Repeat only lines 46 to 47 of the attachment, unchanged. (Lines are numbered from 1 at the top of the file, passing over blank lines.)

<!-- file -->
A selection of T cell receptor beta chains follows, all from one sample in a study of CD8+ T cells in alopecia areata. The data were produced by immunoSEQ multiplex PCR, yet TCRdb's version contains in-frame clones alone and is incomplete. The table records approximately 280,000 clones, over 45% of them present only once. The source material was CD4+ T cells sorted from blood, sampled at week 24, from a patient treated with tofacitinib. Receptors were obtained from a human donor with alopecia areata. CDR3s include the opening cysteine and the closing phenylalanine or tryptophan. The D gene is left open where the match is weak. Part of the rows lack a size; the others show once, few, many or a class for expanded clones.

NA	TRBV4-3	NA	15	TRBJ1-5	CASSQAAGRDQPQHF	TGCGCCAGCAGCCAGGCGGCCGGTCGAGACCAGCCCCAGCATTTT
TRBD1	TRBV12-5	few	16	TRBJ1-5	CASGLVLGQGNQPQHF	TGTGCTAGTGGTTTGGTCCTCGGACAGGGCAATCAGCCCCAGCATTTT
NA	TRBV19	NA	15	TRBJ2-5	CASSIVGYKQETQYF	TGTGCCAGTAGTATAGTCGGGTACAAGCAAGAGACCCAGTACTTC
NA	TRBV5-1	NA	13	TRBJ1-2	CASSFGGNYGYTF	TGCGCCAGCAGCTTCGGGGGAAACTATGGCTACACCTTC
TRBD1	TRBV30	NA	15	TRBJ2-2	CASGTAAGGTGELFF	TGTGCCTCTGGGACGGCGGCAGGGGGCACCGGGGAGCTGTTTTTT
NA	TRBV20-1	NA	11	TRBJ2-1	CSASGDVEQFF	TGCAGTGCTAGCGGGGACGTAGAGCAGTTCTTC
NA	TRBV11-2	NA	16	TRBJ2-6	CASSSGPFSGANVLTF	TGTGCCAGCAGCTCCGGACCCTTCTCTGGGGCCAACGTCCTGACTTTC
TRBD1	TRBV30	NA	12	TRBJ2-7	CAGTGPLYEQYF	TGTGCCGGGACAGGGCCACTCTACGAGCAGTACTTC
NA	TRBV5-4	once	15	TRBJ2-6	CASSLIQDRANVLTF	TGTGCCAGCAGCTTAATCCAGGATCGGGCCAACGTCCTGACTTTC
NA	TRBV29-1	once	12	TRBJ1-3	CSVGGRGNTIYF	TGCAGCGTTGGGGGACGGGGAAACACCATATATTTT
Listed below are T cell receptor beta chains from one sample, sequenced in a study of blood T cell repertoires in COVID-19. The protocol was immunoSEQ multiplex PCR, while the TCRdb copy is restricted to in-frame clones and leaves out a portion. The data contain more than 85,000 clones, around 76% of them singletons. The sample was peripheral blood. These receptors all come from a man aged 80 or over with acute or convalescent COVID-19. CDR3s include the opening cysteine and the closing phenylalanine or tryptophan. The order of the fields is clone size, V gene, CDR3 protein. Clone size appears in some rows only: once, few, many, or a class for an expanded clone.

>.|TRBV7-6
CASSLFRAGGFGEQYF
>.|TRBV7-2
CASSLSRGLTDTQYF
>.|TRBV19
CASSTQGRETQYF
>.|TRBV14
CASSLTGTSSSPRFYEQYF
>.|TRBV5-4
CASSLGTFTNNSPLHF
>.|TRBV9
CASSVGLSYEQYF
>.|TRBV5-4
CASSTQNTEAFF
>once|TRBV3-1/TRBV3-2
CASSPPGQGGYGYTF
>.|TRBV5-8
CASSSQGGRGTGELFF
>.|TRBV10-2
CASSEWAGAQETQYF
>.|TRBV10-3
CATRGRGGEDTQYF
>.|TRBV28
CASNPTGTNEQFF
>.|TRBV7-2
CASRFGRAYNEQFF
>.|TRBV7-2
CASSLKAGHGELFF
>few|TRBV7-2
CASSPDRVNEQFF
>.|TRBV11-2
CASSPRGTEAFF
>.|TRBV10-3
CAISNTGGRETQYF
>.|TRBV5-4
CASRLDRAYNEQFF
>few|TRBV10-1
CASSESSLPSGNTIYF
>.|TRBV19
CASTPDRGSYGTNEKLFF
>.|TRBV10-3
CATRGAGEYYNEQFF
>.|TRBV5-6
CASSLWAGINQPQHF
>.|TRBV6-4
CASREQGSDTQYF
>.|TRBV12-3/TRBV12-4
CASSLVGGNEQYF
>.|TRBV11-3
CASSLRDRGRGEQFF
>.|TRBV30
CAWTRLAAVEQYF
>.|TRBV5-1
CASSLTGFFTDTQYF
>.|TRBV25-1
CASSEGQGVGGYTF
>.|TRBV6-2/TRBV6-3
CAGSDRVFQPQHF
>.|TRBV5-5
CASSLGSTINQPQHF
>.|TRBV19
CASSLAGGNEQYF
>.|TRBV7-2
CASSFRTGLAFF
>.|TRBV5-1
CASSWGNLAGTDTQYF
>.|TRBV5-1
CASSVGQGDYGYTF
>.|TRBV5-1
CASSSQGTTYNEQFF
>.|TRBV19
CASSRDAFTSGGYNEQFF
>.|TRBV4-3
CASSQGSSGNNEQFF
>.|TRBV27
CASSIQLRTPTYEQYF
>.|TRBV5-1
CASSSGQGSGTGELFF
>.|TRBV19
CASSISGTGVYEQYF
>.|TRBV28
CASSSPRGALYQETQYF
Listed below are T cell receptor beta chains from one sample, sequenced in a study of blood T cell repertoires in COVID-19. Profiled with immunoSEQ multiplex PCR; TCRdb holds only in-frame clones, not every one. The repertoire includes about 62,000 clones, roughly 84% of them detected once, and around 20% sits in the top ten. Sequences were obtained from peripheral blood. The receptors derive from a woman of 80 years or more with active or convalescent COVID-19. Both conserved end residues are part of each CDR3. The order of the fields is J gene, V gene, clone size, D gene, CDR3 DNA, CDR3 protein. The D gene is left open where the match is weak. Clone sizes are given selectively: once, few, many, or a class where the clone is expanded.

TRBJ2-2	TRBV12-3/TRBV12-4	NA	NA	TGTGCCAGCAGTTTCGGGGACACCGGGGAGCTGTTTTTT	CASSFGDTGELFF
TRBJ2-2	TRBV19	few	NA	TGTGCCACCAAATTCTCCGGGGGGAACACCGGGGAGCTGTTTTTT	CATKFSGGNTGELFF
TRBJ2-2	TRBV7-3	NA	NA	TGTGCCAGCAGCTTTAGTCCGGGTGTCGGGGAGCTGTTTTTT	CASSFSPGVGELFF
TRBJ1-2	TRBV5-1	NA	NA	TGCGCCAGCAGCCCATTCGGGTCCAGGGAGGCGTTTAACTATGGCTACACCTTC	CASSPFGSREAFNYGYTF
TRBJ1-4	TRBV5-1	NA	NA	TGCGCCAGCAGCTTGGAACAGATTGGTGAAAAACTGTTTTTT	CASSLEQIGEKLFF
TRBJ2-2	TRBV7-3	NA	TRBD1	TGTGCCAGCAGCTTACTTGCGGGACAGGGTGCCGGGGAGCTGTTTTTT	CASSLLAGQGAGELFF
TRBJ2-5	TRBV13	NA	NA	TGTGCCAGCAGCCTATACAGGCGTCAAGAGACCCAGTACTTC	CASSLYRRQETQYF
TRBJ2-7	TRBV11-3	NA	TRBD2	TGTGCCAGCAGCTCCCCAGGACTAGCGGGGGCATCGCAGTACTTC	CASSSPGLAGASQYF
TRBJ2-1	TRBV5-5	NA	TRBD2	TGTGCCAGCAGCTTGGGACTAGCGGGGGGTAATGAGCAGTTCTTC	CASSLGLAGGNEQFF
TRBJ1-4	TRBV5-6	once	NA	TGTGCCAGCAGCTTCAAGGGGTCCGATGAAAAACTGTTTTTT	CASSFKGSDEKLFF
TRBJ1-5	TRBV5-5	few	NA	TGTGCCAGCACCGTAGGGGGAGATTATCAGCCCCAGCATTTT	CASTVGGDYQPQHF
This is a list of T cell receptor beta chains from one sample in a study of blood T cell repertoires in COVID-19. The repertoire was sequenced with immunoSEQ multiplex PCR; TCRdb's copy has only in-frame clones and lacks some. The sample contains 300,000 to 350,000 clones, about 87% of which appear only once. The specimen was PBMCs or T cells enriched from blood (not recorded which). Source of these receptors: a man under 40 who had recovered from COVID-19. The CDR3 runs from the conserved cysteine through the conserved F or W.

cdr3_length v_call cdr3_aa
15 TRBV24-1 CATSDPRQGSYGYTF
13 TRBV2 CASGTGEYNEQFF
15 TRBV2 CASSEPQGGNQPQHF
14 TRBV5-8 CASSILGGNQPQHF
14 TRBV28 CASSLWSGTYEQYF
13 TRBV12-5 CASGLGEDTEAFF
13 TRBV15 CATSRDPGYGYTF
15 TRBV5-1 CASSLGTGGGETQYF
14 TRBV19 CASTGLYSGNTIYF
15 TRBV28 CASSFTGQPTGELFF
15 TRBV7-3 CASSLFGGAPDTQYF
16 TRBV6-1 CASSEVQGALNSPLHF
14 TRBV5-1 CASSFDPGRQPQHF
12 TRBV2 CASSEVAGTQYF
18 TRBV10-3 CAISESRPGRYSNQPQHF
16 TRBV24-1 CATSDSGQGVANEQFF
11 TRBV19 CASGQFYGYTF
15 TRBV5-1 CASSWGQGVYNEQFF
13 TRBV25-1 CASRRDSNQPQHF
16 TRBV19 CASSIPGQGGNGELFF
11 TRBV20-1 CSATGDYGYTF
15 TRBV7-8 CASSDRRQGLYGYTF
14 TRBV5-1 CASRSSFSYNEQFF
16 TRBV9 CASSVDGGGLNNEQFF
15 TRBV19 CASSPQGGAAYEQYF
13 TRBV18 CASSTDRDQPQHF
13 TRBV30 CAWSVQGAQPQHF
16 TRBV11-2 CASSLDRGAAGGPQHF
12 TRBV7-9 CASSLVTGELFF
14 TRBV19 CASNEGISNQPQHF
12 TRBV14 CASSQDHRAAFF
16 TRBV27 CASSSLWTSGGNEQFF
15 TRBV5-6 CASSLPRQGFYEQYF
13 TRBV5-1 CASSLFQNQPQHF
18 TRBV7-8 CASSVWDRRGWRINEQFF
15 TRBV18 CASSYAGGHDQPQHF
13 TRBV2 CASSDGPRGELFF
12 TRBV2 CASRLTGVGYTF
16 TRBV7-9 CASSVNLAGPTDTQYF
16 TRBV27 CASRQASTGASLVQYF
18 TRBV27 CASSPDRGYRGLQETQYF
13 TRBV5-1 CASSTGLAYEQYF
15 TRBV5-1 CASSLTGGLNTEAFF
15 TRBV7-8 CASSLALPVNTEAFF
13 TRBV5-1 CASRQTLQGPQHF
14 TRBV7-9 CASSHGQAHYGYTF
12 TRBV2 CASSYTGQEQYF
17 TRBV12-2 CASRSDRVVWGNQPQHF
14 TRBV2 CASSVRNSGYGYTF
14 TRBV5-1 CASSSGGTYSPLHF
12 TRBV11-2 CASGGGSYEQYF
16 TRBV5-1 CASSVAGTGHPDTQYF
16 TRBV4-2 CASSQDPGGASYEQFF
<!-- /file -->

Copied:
CAISNTGGRETQYF
>.|TRBV5-4